Summer Science Project……Growing edible mushrooms

By Angela P.

Our family which are farmers in progress, attend the yearly farmers tour here in our area.

The tour allows the tourist to experience and learn about all the various facets of farming.

There you will find alpaeca farm;, flower farms; wineries; vegetable farms; cattle/pigs/compost farms; worm farms, fish farms  and MUSHROOM FARMS!

This year our travels took us to an amazing guided tour led us long nature trails, viewing outdoor production beds of mushrooms, hearing a discussion on forest and mushroom ecology, recycling and composting with mushroom instructions, an outside viewing of their 0% germ free sterilized mushroom production room, which was super cool. Made you feel as if these people are working on some special out of space material as they are suited up in full white suits, head covered, gloves on and one way entrance zones.

We also picked up some pretty cool items, pictured above.

We are now growing our very own edible, organic mushrooms!!!

Shiitake mushrooms. Soon to be sprouting from our log. Will spout about four times a year.


Blue Oyster Mushrooms


With anticipation we wait and look. Wait and look. Wait and look. To see the budding of our  mushrooms.

The mushrooms growing out of the  plastic bag are Blue Oyster Mushrooms.

The mushrooms that will be growing out of the wood are Shiitake mushrooms

What our Shiitake mushrooms WILL look like 🙂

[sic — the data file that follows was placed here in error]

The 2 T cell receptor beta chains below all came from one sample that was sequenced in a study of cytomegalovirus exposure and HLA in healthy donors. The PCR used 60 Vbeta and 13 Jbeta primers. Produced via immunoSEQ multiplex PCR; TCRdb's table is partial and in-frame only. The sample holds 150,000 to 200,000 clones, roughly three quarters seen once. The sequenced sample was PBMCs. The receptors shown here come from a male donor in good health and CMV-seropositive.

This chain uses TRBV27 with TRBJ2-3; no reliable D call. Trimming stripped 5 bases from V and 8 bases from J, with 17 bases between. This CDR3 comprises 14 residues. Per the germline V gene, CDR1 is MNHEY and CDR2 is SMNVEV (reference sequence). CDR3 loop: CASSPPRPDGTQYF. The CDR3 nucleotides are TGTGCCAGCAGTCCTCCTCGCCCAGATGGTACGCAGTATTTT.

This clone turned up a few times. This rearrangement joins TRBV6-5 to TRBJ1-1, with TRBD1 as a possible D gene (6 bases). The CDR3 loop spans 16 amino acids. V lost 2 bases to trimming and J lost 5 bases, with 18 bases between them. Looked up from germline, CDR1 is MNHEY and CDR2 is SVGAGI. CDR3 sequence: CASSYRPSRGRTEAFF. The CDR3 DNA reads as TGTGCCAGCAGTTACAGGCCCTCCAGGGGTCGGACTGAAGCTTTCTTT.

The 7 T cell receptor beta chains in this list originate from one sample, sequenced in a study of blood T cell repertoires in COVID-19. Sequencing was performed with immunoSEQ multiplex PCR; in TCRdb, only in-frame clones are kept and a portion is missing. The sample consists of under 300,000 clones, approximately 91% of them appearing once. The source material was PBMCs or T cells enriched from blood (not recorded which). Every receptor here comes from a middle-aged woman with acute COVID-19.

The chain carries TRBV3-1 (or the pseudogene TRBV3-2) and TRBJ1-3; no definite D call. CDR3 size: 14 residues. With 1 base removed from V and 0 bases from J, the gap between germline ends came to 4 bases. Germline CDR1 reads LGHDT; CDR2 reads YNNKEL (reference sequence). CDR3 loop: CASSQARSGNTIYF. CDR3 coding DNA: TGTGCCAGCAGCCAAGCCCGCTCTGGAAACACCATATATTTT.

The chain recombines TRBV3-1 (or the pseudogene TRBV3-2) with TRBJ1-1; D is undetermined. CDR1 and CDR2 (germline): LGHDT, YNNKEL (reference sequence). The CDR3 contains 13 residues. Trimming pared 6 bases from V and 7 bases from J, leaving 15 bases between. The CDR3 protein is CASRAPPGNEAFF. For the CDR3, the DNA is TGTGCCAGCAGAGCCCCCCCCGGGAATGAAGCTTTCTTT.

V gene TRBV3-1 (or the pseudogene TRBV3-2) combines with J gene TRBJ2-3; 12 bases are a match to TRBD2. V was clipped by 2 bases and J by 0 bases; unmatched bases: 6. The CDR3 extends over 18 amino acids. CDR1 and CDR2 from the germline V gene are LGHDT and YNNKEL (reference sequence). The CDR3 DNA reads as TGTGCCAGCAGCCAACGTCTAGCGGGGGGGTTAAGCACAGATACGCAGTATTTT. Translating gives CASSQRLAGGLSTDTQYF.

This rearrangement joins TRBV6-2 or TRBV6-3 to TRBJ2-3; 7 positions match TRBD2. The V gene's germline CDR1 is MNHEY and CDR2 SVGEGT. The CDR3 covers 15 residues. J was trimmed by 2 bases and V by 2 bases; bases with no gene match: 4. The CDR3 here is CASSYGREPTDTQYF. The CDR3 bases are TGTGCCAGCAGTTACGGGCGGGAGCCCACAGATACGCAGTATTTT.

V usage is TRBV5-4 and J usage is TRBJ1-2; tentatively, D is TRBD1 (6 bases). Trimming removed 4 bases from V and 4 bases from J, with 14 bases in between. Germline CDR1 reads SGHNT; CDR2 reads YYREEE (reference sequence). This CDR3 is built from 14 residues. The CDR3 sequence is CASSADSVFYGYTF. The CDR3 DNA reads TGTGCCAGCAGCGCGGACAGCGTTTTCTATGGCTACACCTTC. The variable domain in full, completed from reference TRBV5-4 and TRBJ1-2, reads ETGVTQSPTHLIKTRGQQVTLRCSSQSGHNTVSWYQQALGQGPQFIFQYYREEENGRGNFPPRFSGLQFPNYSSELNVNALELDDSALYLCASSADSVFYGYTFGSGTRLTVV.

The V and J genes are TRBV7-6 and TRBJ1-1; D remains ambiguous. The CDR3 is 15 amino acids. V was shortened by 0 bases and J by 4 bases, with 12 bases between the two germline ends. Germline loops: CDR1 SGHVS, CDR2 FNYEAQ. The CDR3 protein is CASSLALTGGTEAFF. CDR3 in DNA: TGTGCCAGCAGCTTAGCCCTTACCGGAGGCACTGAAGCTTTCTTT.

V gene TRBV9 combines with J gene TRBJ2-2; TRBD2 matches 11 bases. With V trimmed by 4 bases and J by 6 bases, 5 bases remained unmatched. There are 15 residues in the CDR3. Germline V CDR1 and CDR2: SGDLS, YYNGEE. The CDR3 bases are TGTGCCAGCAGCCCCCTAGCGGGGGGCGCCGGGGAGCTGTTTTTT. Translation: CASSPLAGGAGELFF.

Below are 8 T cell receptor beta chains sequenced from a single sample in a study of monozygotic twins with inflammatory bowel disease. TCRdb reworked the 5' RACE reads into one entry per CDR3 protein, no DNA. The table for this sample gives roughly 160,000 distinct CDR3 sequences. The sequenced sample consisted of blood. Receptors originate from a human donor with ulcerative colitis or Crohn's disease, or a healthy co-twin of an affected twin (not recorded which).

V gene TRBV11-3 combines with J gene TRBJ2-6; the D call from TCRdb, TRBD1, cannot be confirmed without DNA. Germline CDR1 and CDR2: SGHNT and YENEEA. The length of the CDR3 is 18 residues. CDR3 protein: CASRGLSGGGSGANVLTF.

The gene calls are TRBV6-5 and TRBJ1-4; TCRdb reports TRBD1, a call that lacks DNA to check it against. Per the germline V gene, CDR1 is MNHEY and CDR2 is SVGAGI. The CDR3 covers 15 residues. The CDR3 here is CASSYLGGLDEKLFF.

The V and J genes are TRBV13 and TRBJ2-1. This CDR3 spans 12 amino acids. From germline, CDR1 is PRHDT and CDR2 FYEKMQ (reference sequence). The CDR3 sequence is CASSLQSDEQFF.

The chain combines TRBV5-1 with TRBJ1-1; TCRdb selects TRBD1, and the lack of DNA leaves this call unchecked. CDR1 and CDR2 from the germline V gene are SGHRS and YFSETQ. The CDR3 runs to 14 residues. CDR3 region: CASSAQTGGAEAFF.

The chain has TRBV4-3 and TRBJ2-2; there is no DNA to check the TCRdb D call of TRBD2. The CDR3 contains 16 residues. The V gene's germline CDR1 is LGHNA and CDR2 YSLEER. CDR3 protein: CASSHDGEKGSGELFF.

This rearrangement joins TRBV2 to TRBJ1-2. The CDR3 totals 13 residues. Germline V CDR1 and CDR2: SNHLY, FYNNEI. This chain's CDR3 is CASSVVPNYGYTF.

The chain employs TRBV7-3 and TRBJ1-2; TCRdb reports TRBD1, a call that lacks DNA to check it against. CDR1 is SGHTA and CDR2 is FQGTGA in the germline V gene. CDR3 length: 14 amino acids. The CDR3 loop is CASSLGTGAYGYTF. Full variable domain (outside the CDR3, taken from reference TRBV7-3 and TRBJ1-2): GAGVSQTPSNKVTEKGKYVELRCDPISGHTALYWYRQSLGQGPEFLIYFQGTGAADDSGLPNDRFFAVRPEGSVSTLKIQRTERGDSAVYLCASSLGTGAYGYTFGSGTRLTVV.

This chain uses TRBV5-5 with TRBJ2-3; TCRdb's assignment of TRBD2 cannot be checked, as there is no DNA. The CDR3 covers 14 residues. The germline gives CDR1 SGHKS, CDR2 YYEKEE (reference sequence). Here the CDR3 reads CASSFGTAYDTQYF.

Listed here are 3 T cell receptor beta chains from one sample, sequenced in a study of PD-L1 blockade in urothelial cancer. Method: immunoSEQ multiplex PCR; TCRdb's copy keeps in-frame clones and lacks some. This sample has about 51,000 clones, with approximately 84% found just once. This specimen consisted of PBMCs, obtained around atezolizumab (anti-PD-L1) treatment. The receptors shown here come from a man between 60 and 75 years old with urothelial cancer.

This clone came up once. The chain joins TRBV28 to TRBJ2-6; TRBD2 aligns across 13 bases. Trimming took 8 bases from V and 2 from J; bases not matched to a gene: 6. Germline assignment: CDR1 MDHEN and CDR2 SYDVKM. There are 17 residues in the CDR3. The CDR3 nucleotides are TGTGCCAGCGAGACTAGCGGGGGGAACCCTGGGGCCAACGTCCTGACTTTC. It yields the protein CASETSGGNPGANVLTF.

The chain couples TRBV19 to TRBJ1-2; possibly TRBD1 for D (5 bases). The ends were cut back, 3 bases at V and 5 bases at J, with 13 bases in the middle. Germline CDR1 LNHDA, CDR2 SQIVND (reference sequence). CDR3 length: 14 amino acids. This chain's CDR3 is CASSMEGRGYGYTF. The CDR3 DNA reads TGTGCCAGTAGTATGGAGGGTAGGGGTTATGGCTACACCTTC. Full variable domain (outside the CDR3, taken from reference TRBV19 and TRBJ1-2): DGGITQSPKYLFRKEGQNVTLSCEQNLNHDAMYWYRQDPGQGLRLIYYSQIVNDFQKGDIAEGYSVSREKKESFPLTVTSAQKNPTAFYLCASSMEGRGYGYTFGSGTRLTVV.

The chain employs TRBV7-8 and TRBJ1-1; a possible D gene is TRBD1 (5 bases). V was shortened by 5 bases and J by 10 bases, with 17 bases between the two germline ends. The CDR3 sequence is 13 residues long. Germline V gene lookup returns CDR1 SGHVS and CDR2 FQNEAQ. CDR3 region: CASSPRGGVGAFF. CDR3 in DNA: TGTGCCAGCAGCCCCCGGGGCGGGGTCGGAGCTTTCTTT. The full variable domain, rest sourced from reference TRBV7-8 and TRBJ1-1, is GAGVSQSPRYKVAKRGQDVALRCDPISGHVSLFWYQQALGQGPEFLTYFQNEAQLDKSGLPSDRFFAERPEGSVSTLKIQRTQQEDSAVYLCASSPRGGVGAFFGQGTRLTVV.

Shiitake mushrooms are said to help protect against cardio vascular disease. They are also a very good, non-animal food source of iron. Additionally Shiitake mushrooms are often grown on saw dust blocks in a natural setting but can also be grown on natural hardwood logs in a shady area (that’s what we are doing).

Shiitake mushrooms are rich in B vitamins, excellent source of pantothenic acid, very good source of vitamin B2, good source of vitamin B6, niacin, selenium and copper. Very good source of zinc and a good source of manganese.

Just too  many great benefits from just 1/2 a cup (a serving) of these delectable mushrooms.

As for the Blue Oyster Mushrooms, these are cold weather mushrooms preferring temperatures of up to 65 degrees F.

These little beauties enjoy growing on old -used phone books and coffee grounds. They are bright blue to brown-gray fruit bodies and will hold their shape while cooking.

Hopefully soon, we will have our V-E-R-Y  O-W-N farm grown mushrooms from home. 🙂


Hey……ARE YOU ALL STILL IN SCHOOL? 🙂 My kids are. (smh)

What our Blue Oyster mushrooms WILL look like. :)
What our Blue Oyster mushrooms WILL look like. 🙂